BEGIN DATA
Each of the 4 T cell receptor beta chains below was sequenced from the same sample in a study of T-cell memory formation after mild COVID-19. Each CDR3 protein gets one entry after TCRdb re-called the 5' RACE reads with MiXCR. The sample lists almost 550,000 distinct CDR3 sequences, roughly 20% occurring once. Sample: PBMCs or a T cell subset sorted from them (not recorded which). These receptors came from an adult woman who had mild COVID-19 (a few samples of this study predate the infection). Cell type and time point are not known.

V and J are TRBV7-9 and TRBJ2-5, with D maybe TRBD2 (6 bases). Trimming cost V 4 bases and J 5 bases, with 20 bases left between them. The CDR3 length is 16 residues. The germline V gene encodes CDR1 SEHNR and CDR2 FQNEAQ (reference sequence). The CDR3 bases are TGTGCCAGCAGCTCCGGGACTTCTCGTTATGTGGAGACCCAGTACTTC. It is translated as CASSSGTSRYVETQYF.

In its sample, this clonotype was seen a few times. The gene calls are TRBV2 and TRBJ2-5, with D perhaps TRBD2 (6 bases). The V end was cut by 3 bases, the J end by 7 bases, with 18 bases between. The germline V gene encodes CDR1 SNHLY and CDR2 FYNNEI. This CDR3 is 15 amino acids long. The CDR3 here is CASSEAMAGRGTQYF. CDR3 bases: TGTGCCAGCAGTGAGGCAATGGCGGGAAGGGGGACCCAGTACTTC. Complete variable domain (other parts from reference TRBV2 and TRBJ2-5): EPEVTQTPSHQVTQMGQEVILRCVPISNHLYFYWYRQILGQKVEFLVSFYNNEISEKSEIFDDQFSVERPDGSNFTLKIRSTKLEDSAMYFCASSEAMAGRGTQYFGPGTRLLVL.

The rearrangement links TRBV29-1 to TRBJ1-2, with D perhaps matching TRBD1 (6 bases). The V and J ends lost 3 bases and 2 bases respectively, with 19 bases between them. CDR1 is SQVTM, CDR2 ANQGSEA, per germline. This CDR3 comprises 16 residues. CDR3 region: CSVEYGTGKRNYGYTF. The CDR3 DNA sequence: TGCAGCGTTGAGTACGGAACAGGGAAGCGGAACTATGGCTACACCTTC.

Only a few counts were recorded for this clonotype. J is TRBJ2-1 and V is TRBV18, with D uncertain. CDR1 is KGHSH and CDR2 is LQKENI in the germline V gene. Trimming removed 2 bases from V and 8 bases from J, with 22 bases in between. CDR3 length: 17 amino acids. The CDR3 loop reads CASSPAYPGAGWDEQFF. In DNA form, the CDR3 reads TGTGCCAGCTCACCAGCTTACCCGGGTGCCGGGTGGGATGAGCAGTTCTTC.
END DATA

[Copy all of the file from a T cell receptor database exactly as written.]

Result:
Each of the 4 T cell receptor beta chains below was sequenced from the same sample in a study of T-cell memory formation after mild COVID-19. Each CDR3 protein gets one entry after TCRdb re-called the 5' RACE reads with MiXCR. The sample lists almost 550,000 distinct CDR3 sequences, roughly 20% occurring once. Sample: PBMCs or a T cell subset sorted from them (not recorded which). These receptors came from an adult woman who had mild COVID-19 (a few samples of this study predate the infection). Cell type and time point are not known.

V and J are TRBV7-9 and TRBJ2-5, with D maybe TRBD2 (6 bases). Trimming cost V 4 bases and J 5 bases, with 20 bases left between them. The CDR3 length is 16 residues. The germline V gene encodes CDR1 SEHNR and CDR2 FQNEAQ (reference sequence). The CDR3 bases are TGTGCCAGCAGCTCCGGGACTTCTCGTTATGTGGAGACCCAGTACTTC. It is translated as CASSSGTSRYVETQYF.

In its sample, this clonotype was seen a few times. The gene calls are TRBV2 and TRBJ2-5, with D perhaps TRBD2 (6 bases). The V end was cut by 3 bases, the J end by 7 bases, with 18 bases between. The germline V gene encodes CDR1 SNHLY and CDR2 FYNNEI. This CDR3 is 15 amino acids long. The CDR3 here is CASSEAMAGRGTQYF. CDR3 bases: TGTGCCAGCAGTGAGGCAATGGCGGGAAGGGGGACCCAGTACTTC. Complete variable domain (other parts from reference TRBV2 and TRBJ2-5): EPEVTQTPSHQVTQMGQEVILRCVPISNHLYFYWYRQILGQKVEFLVSFYNNEISEKSEIFDDQFSVERPDGSNFTLKIRSTKLEDSAMYFCASSEAMAGRGTQYFGPGTRLLVL.

The rearrangement links TRBV29-1 to TRBJ1-2, with D perhaps matching TRBD1 (6 bases). The V and J ends lost 3 bases and 2 bases respectively, with 19 bases between them. CDR1 is SQVTM, CDR2 ANQGSEA, per germline. This CDR3 comprises 16 residues. CDR3 region: CSVEYGTGKRNYGYTF. The CDR3 DNA sequence: TGCAGCGTTGAGTACGGAACAGGGAAGCGGAACTATGGCTACACCTTC.

Only a few counts were recorded for this clonotype. J is TRBJ2-1 and V is TRBV18, with D uncertain. CDR1 is KGHSH and CDR2 is LQKENI in the germline V gene. Trimming removed 2 bases from V and 8 bases from J, with 22 bases in between. CDR3 length: 17 amino acids. The CDR3 loop reads CASSPAYPGAGWDEQFF. In DNA form, the CDR3 reads TGTGCCAGCTCACCAGCTTACCCGGGTGCCGGGTGGGATGAGCAGTTCTTC.